Gustav Stickley’s First Magazine Stand
In July of 1900, at the Grand Rapids Furniture Market, Gustav Stickley and younger brother Leopold introduced their new line of “novelty” furniture before a skeptical public. By week’s end the show had not gone well for the two Stickley brothers, as their only major sale were several pieces of furniture to a writer from East Aurora, who asked that they be shipped back to his office at the Roycroft Press.
Toward the end of the show, however, George Clingman, the general manager for the behemoth Tobey Furniture Company of Chicago, surprised the two men with an amazing order for 800 pieces of furniture. Clingman saw the glimmer of a new style of furniture in Gustav Stickley’s booth, a style that a year later would be known as American Arts and Crafts.
Clingman and Gustav Stickley apparently never got along very well. Stickley may have been envious of Clingman’s success at the Tobey Furniture Company, and may also have been miffed when Clingman later failed to even mention Gustav Stickley’s name in the 1900 furniture catalog unveiling 62 of Stickley’s new designs. Years later, Clingman and Stickley even squabbled over which of them deserved credit for the new style of furniture, a claim each man seems to have exaggerated.
Of the 800 pieces which Clingman ordered from Gustav Stickley, the greatest number appear to have been one particular magazine stand: No. 3500, a Chalet Magazine Cabinet in “Weathered Oak.” Examples of this four-shelf, 43″ high magazine stand surface at nearly every major Arts and Crafts auction and show, including three at the Grove Park Inn show last February. While no example is believed to have surfaced with any shopmark, examples are easy to identify by comparison to the one pictured in the 1900 New Furniture Catalog.
In the introduction to the New Furniture Catalog, Clingman stated that some of the furniture displays “…incut carving after what is known as the Nancy method. The Nancy school has something from nature, a flower or a leaf, as its motive, and all the carving is in bold lines….”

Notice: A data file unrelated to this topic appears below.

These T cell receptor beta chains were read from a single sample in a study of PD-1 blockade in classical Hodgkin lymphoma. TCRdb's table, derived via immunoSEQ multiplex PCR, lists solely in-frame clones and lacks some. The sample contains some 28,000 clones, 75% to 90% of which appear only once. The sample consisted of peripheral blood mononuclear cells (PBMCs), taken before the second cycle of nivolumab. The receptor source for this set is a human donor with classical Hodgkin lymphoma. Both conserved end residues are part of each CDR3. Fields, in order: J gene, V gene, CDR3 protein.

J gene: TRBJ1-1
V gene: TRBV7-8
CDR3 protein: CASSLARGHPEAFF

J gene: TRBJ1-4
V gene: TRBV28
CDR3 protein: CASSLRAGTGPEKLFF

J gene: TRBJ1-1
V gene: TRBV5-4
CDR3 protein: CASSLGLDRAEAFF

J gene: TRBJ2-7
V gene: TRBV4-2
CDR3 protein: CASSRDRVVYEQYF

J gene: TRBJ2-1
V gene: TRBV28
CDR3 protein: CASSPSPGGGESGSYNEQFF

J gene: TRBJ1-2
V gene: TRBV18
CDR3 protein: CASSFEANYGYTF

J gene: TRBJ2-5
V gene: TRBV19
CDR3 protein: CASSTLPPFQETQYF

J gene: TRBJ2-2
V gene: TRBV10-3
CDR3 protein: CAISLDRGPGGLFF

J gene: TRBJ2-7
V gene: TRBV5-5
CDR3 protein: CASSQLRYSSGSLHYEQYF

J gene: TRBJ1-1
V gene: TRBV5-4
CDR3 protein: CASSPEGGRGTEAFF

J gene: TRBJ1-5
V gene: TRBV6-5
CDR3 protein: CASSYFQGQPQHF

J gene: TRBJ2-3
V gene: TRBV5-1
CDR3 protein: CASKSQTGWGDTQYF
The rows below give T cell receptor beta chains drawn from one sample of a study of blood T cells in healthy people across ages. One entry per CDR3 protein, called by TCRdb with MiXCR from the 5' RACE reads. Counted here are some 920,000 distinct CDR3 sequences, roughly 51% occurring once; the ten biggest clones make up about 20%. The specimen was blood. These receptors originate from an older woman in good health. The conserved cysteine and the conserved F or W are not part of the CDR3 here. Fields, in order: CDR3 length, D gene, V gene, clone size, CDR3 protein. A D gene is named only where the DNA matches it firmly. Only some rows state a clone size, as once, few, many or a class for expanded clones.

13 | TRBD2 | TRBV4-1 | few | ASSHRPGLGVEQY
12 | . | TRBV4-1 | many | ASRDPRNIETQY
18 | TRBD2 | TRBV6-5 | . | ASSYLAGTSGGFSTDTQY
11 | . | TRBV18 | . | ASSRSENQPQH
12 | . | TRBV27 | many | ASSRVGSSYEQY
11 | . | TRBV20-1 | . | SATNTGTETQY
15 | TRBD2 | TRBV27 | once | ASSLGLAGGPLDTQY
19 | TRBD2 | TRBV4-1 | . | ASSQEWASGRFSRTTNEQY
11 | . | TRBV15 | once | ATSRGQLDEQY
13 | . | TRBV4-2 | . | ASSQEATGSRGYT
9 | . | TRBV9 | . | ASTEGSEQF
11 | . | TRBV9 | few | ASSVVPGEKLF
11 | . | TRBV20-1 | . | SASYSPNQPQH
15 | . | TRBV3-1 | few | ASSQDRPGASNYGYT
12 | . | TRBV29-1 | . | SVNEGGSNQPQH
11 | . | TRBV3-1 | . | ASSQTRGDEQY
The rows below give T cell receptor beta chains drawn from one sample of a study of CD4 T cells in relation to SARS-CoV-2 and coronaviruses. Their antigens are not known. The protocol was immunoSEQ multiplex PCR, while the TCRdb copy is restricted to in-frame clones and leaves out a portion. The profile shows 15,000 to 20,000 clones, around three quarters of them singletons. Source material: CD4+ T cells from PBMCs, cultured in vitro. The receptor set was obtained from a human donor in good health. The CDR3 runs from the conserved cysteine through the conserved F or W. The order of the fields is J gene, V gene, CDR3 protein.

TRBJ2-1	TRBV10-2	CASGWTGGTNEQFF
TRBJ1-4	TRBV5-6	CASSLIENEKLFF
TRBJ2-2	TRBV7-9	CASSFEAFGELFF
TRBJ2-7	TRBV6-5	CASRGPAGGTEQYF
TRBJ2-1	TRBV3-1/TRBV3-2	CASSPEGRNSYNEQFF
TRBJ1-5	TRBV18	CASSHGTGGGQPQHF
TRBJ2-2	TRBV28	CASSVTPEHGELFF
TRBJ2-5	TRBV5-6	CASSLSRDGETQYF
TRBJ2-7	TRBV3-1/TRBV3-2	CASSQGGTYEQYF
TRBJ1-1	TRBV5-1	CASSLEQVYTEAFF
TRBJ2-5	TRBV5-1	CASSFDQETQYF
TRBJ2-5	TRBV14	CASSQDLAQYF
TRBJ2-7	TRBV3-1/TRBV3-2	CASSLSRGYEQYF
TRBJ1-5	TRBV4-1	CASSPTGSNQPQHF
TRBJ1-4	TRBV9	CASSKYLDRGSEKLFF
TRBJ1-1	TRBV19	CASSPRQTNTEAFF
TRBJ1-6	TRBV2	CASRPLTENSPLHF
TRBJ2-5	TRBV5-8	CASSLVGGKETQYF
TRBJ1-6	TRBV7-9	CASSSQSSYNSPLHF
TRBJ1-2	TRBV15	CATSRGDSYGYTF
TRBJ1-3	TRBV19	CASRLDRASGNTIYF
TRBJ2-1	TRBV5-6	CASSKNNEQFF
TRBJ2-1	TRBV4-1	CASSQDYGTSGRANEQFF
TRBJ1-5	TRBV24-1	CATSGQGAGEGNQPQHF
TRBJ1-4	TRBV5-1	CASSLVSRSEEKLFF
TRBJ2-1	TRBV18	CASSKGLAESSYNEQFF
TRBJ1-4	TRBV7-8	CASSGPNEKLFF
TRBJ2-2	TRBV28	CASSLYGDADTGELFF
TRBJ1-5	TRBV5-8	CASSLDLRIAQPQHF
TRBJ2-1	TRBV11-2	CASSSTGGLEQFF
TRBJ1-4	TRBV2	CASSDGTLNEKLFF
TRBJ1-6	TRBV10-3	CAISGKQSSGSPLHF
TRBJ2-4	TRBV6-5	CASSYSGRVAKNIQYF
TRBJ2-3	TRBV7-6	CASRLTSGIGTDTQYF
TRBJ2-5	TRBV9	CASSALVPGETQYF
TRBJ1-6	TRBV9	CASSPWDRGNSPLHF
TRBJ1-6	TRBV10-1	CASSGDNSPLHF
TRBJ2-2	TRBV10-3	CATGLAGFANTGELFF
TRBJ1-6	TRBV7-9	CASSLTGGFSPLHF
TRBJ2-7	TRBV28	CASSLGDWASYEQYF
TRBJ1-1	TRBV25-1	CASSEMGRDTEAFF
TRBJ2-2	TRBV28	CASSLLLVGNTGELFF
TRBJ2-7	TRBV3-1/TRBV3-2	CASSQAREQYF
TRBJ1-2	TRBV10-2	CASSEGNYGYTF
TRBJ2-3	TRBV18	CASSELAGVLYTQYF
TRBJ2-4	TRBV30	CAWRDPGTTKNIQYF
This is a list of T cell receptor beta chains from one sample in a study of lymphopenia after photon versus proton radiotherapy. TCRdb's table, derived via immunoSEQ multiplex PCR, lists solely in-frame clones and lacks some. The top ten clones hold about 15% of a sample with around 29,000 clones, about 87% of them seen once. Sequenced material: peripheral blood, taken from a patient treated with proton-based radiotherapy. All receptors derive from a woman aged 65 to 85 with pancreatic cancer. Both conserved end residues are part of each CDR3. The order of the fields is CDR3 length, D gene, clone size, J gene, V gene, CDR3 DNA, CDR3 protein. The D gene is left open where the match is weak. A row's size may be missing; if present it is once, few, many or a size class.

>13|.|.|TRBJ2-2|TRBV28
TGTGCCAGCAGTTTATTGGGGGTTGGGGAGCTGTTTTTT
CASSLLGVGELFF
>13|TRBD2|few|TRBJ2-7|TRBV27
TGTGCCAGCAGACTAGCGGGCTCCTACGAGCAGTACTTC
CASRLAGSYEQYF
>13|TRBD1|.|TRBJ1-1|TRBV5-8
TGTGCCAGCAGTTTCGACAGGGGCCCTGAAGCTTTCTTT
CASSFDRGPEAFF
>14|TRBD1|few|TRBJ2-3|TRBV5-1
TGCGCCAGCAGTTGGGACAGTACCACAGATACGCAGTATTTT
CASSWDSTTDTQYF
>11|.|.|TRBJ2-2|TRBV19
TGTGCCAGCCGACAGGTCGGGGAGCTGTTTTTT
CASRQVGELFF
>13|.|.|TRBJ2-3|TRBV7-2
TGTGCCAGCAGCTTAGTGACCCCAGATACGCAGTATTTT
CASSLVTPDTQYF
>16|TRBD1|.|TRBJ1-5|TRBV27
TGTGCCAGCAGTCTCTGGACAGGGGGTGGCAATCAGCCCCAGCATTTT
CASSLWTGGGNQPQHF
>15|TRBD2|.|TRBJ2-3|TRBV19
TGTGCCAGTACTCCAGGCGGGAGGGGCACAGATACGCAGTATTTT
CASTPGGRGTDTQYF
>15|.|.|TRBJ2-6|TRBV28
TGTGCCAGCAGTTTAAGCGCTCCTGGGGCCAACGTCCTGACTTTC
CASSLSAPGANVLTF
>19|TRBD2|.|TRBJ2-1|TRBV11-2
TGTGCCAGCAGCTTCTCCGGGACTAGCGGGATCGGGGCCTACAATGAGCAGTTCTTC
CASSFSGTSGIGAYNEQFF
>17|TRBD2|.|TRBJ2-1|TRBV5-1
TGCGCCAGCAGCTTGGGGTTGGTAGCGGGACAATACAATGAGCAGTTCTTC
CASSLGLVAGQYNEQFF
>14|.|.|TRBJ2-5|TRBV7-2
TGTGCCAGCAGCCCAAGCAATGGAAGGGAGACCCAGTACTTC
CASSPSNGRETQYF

Astute collectors have noticed that the design of the carvings in the sides of the Chalet Magazine Cabinet changed at some point in time in late 1900. The example pictured in the New Furniture Catalog has a long-stemmed plant featuring leaves in a closed, rounded position. Many known examples of the Chalet Magazine Cabinet, however, display a similar long-stemmed plant, but with four outstretched leaves opening beneath a pointed stem (pictured).
In addition, the version with the closed leaves generally has 9-12 tacks on the three upper shelves, whereas the version with the open leaves has only five brass tacks per shelf. Collectors consider the ‘closed leaves’ model with 9-12 tacks spaced closely together to be the earlier version, while the ‘open leaves’ and five tacks stand is considered later, although all examples are believed to have been made between July 1900 and February of 1901.
And for whatever reason, auction houses have begun calling the Chalet Magazine Cabinet the “Tree of Life” magazine stand, although there is no published historical basis for attaching this name to Stickley’s Chalet Magazine Cabinet.
As a footnote, in an almost eerie prediction, George Clingman wrote in 1900 of this new style, “It is but a beginning – the first slight harvest in this new field of furniture. Now that it has met with success, nothing will hinder its development.”
– Bruce Johnson